The Value of a Vacation

shoesThis morning when I put on my shoes, I felt the leftover sand in them from my walk on the beach. It made me smile and remember how much fun my family and I had on our summer vacation.


We walked on a beach at Cape Cod and collected seashells by the seashore. Sea spray covered the lens to my camera giving the photos a dream-like appearance. It was my youngest daughter’s first trip ever to the Atlantic Ocean. She swam in it with her father and her sister. She loved it even though she was stung by a jellyfish.


We spent a couple days in Boston and fell in love with the city. Boston Proud. Indeed. What an incredible place full of history, charm, patriotism and utter resilience.


Everyone we met seemed so nice and informative. Some relationships, however, didn’t last as long as others.


Smuttynose Shoals Pale Ale from New Hampshire helped to ease of the pain of those particularly messy breakups.

beer boston

Our vacation ended 4,000 miles, an ocean and three days ago. I wished it could have lasted longer, but some time off away from the job and life as usual is far better than none at all.

Taking time off from your job is a good thing for so many reasons.

Let me count five no-brainer ways for you now:

1. Vacations reduce your stress levels. All work and no play not only stresses you out, but it transforms you into a fairly boring, one-dimensinal kind of person. This, coupled with stress, can lead to all sorts of physical, mental and emotional negativity in life.

2. Vacation time allows you to reconnect with your family members or significant others. Face the facts. People we love won’t always be around for us in life. Take advantage of time while it’s yours for the taking. Make your kids listen to Grandpa’s war stories now. Enjoy the moments you have with those closest to you because you just never know when fate will deal you a sucky hand.

3. Going on a vacation gives you something new to experience and to fondly remember later.  You become a doer rather than just a dreamer who can proudly wear the been there, done that t-shirt of life. Bucket lists, anyone?

4. Vacations give you an opportunity to recharge and refocus your braincells. When you do go back to work, you are rested and ready to do your job with a fresh set of eyes and a revitalized energy level. You are more patient and able to better deal with the people who may annoy you the most.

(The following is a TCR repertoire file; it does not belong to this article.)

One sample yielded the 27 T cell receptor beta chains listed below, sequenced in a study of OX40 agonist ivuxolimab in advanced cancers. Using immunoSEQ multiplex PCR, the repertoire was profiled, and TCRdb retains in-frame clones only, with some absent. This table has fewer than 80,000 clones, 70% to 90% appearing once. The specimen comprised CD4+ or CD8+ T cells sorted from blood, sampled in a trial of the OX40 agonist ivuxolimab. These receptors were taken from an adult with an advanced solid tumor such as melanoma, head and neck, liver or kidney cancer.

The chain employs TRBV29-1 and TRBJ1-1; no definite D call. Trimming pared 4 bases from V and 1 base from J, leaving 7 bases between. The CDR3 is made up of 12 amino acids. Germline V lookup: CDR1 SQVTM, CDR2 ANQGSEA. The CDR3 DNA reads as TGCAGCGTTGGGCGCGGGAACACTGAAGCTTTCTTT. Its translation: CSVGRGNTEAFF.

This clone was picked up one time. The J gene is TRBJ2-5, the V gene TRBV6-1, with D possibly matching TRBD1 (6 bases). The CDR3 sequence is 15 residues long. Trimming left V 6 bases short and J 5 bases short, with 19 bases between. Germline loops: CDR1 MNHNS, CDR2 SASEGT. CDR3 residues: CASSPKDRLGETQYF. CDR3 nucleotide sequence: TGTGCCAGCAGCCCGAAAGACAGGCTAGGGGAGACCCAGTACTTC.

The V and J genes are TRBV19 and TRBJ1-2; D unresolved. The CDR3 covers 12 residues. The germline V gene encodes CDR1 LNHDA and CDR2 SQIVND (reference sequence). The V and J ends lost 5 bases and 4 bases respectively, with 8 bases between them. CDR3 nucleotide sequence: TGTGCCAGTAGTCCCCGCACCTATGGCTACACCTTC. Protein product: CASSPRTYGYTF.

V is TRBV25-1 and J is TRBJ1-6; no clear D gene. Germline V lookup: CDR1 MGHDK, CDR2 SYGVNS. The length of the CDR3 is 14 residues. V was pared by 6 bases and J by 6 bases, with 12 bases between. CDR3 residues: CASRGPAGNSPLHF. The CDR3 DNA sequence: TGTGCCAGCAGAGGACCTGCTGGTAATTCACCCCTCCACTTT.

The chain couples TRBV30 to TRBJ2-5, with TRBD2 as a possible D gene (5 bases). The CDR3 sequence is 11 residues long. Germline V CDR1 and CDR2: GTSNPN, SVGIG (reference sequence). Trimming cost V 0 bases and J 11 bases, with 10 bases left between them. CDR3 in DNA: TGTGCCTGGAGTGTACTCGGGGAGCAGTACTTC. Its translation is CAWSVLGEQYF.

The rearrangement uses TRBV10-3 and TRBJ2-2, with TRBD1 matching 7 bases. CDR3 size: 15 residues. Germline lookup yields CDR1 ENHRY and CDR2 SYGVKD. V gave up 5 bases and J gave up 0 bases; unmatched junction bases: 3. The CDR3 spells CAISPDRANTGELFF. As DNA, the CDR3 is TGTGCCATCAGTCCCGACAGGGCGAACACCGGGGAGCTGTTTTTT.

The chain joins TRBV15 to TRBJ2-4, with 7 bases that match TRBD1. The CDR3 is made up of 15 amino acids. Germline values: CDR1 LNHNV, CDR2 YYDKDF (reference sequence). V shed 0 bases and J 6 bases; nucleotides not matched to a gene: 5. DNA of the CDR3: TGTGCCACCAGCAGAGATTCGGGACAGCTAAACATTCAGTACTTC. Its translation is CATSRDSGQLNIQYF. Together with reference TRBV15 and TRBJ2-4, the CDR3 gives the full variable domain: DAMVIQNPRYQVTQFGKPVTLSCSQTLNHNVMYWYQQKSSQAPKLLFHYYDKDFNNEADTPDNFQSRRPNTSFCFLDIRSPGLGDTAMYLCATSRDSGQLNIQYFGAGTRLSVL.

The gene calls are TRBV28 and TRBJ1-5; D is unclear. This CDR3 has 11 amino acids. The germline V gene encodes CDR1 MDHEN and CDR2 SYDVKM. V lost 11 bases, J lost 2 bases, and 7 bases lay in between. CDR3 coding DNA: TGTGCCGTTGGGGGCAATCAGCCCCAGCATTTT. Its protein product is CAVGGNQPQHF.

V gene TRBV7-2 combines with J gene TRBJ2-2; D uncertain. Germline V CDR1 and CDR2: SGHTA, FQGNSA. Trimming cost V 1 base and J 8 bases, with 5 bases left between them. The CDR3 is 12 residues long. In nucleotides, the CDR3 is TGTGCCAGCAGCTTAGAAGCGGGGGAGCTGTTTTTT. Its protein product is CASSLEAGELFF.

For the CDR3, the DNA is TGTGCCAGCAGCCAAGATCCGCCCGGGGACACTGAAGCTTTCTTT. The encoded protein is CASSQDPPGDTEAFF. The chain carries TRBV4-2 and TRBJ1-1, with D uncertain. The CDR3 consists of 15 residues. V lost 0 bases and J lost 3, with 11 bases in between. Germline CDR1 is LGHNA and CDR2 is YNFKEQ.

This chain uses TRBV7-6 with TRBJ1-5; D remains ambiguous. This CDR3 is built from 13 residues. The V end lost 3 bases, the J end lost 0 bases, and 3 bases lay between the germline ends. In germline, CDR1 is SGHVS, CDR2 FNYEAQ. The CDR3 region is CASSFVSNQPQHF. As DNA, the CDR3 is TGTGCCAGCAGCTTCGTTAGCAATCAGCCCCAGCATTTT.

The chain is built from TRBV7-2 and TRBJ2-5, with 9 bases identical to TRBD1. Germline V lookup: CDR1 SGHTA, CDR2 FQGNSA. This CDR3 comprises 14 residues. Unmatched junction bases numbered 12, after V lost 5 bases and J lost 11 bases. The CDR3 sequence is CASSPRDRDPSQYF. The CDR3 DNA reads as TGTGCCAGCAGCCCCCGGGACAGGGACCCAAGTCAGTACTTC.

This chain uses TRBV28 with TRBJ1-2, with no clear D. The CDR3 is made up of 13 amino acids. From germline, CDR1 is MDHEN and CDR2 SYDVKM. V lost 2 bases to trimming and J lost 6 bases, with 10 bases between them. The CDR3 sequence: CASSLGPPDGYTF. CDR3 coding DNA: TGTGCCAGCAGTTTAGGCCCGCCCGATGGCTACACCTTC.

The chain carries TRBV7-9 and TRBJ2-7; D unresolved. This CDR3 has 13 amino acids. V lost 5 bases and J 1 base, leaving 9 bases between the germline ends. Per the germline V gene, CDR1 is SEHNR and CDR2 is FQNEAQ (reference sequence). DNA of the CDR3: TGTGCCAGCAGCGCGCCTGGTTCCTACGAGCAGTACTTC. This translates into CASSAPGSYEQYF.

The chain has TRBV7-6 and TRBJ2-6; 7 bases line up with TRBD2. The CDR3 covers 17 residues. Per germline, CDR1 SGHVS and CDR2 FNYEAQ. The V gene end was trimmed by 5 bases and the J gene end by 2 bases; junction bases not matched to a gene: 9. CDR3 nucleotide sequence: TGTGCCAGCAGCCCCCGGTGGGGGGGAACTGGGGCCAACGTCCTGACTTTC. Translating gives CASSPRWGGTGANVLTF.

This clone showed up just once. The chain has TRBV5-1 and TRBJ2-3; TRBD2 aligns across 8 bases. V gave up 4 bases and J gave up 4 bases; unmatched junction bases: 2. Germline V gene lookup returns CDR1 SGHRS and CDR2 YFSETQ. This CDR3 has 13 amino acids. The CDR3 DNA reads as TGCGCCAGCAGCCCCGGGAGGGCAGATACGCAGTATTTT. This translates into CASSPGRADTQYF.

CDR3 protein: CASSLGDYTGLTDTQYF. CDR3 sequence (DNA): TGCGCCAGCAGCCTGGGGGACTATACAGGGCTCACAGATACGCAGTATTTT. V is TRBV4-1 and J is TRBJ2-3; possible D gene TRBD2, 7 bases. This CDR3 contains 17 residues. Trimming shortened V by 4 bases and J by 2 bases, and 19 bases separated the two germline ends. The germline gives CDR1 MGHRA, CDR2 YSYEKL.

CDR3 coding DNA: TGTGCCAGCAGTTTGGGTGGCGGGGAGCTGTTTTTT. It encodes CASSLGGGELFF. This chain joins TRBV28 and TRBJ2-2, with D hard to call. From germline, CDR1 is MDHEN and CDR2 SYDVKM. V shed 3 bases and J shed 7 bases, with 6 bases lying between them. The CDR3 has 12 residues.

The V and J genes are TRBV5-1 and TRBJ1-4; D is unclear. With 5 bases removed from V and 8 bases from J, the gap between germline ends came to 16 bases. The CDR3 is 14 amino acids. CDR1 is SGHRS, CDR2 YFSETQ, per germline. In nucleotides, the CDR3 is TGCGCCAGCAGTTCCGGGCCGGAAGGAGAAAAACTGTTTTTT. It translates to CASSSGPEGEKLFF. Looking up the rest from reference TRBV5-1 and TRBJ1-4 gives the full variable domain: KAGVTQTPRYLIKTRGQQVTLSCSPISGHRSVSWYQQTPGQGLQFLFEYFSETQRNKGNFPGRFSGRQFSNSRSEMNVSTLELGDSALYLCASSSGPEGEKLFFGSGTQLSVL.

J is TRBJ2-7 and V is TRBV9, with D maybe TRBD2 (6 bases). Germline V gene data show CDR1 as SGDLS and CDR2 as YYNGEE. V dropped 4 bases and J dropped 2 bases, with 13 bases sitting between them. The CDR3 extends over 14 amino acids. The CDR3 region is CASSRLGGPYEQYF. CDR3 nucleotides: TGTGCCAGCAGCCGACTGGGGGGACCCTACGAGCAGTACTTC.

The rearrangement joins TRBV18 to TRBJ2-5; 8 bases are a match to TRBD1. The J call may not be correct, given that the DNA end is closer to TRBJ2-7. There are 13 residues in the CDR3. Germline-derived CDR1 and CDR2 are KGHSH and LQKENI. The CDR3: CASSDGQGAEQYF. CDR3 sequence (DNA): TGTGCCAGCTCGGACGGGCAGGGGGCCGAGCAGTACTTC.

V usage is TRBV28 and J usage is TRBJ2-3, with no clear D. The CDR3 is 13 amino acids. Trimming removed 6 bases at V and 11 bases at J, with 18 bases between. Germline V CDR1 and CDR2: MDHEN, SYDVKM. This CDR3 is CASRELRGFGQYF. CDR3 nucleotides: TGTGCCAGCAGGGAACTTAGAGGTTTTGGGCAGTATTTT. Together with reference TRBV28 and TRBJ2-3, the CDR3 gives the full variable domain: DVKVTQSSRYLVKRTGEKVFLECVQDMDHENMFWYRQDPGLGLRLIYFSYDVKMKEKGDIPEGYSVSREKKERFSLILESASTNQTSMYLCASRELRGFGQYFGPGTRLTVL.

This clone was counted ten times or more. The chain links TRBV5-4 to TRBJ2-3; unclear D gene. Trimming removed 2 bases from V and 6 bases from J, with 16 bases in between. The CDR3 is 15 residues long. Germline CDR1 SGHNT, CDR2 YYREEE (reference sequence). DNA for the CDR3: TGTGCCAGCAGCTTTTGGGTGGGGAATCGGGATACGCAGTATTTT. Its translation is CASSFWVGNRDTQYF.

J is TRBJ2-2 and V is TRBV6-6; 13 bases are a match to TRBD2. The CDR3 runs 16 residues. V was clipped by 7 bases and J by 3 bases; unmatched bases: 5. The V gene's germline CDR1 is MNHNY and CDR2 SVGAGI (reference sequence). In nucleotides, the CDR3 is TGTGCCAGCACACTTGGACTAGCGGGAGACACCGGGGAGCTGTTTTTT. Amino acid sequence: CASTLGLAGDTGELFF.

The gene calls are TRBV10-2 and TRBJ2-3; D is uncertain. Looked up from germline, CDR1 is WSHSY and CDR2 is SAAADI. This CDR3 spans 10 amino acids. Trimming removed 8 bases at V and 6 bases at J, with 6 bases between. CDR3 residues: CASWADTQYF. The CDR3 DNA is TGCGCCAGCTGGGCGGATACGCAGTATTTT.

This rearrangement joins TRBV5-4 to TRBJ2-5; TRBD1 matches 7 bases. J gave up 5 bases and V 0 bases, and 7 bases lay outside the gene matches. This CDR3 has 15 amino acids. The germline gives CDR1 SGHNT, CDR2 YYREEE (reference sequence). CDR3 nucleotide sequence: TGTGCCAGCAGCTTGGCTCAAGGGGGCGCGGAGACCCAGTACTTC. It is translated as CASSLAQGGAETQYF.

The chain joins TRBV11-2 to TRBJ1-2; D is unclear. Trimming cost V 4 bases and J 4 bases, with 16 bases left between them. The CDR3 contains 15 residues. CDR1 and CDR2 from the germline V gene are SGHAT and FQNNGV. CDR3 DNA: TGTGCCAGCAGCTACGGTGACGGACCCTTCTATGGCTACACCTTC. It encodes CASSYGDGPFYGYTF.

5.  If you’re brave enough to do it, vacations can also provide you a genuine opportunity to unplug, mentally and technologically. This may be easier said than done but it is worth the effort. Don’t check your Blackberry. Don’t worry about the project you were working on before you left the office. Instead, live on the edge and in the moment. Actually talk with your spouse or your kids and not just to them. Play those stupid, dusty board games if you can stand it or simply take a walk in the woods or on the beach. Swim in the pond. Overeat well and worry about your cholesterol level later. Pick the better wine regardless of the cost. Learn something new about the past and try to connect it to your life today.

You don’t have to travel 4,000 miles to go on vacation. You just have to go someplace with an open mind and a willing heart.  It helps to have a reliable GPS and a working corkscrew, too.

I hope you find sand in your shoes and I hope it makes you smile, too.


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4 Responses to The Value of a Vacation

  1. Cindy M says:

    I could not agree with you more. It is so unfortunate all the people who will not leave the ‘honey do’ list behind or have a fear of putting work aside to go and create a memory that will last forever. They are too worried about the NOW and not consider that the sand between their toes or the laughter of their family is the best medicine in the world. As for their JOB, when they get back it will be there. They would be refreshed and their memories and relaxation would be beneficial to both their health and employer not to mention the connection with family and friends. My husband served 35 years in the Navy and retired to give the family a great life and worked hard. We always shared small trips to make sure we took time for us. Now my husband has cancer, yet to no ones surprise we still travel, create memories, and like John says, ” I want that Dash on my grave stone not to be blank.” So eight grandchildren later and 3 day to 3 week get-a-ways, we are making a living living and so should you..

    • I love the way you and John view life, Cindy. And I have no doubt that 8 grandchildren and all those get-away adventures keep things very interesting for everyone! Thanks for writing!

  2. kathyfoote says:

    Love the idea of leftover sand in your shoes. And the lobster looks great. I advise people to NOT, under any circumstances, check their email, watch tv news, or listen to news on the radio. Being away from all the sadness in the world let’s your better angels take over and you realize how much goodness there is all around. But it takes a bit of time and willpower to let the world go like that.

    • Good to hear from you Kathy! I agree. It does take a bit of time and willpower to let that world go. I’m still at the stage of life where when I look for a place to stay, one of the first questions out of my mouth is … “do you have wifi?” I blame my teenagers. ! 🙂 Safe travels to you. Looking forward to your eventual return to German civilization!

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